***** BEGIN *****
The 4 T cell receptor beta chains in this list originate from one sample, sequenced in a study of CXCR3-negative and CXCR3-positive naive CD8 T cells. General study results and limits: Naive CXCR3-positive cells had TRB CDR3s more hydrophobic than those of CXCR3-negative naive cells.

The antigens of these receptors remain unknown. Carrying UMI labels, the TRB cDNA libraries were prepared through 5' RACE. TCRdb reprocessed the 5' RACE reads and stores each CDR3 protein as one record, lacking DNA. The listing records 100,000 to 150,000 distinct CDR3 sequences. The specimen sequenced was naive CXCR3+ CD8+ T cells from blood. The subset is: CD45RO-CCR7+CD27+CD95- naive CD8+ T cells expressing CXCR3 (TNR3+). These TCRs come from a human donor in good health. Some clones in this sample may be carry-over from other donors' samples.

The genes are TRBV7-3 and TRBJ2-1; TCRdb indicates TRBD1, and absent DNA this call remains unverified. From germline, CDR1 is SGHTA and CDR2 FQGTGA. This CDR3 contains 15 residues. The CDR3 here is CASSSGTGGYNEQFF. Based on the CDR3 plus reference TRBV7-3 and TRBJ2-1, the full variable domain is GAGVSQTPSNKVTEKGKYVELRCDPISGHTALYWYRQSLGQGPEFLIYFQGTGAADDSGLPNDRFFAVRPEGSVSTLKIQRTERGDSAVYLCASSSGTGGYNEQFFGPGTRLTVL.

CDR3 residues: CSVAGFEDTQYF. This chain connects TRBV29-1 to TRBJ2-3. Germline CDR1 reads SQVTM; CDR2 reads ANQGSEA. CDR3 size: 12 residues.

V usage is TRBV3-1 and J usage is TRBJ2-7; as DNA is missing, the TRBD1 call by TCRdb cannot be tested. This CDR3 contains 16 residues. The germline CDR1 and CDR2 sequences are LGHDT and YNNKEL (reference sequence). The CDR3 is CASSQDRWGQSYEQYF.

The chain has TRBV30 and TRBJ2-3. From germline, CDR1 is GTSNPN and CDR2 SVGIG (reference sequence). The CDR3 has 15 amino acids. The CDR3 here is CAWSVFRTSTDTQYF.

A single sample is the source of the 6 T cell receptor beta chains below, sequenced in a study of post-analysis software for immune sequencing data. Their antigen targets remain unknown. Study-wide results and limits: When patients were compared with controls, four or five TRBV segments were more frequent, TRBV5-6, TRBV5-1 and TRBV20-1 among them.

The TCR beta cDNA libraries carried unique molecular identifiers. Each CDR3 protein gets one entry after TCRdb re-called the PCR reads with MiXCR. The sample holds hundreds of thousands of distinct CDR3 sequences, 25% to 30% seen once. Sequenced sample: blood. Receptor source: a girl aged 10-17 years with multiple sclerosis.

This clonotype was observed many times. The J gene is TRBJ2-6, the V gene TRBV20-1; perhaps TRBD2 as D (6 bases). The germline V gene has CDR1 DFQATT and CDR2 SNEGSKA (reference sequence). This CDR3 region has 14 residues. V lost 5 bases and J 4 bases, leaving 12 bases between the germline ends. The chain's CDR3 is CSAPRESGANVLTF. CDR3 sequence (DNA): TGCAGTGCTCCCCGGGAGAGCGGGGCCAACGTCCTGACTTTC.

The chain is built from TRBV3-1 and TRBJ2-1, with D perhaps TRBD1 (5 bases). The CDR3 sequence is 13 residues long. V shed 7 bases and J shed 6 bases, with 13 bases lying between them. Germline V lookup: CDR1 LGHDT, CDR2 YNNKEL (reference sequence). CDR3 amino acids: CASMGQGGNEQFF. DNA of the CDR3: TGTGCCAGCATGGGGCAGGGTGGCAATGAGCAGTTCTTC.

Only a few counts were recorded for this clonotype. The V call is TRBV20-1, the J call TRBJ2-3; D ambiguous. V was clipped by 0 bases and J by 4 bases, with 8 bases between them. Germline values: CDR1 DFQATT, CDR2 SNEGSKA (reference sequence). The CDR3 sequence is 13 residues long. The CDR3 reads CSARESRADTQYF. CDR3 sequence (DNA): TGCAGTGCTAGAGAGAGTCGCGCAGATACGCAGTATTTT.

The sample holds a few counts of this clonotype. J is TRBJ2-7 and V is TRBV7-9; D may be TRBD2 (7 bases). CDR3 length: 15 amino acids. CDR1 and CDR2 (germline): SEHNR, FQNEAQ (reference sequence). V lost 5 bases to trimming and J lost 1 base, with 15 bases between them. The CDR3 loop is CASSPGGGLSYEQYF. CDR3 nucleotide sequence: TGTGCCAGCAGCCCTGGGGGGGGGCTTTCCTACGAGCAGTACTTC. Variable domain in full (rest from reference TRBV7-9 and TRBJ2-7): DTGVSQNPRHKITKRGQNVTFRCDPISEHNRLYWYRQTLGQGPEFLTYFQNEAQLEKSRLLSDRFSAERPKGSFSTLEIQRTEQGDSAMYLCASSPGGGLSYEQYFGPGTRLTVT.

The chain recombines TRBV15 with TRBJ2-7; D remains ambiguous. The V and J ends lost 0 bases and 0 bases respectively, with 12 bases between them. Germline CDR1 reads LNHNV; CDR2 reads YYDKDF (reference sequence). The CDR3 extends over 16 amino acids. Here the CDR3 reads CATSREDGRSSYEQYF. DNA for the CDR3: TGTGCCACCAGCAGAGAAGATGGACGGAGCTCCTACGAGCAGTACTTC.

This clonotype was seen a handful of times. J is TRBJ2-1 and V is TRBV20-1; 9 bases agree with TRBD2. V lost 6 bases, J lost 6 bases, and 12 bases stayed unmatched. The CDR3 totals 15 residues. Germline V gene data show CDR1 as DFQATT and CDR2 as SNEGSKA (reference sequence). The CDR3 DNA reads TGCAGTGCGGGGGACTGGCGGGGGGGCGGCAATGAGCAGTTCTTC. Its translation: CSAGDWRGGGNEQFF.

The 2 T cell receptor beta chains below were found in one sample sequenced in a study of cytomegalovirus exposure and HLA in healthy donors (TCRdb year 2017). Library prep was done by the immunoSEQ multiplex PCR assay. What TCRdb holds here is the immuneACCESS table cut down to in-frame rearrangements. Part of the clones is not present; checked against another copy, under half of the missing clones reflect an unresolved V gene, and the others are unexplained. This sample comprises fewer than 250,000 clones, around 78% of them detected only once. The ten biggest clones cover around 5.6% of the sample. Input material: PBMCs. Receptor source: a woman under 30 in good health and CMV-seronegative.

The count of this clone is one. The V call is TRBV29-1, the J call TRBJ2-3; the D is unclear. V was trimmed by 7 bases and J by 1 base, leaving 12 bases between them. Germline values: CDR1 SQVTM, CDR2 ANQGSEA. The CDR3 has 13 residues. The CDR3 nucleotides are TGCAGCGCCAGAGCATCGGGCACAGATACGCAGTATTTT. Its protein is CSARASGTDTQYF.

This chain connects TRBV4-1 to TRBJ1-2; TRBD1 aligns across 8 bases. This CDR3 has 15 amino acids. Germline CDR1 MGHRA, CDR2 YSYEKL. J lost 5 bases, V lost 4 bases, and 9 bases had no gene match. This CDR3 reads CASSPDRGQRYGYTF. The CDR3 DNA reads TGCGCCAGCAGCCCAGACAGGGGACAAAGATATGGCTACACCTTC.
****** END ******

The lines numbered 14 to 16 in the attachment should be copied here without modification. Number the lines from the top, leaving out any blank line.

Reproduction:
This clonotype was seen a handful of times. J is TRBJ2-1 and V is TRBV20-1; 9 bases agree with TRBD2. V lost 6 bases, J lost 6 bases, and 12 bases stayed unmatched. The CDR3 totals 15 residues. Germline V gene data show CDR1 as DFQATT and CDR2 as SNEGSKA (reference sequence). The CDR3 DNA reads TGCAGTGCGGGGGACTGGCGGGGGGGCGGCAATGAGCAGTTCTTC. Its translation: CSAGDWRGGGNEQFF.

The 2 T cell receptor beta chains below were found in one sample sequenced in a study of cytomegalovirus exposure and HLA in healthy donors (TCRdb year 2017). Library prep was done by the immunoSEQ multiplex PCR assay. What TCRdb holds here is the immuneACCESS table cut down to in-frame rearrangements. Part of the clones is not present; checked against another copy, under half of the missing clones reflect an unresolved V gene, and the others are unexplained. This sample comprises fewer than 250,000 clones, around 78% of them detected only once. The ten biggest clones cover around 5.6% of the sample. Input material: PBMCs. Receptor source: a woman under 30 in good health and CMV-seronegative.

The count of this clone is one. The V call is TRBV29-1, the J call TRBJ2-3; the D is unclear. V was trimmed by 7 bases and J by 1 base, leaving 12 bases between them. Germline values: CDR1 SQVTM, CDR2 ANQGSEA. The CDR3 has 13 residues. The CDR3 nucleotides are TGCAGCGCCAGAGCATCGGGCACAGATACGCAGTATTTT. Its protein is CSARASGTDTQYF.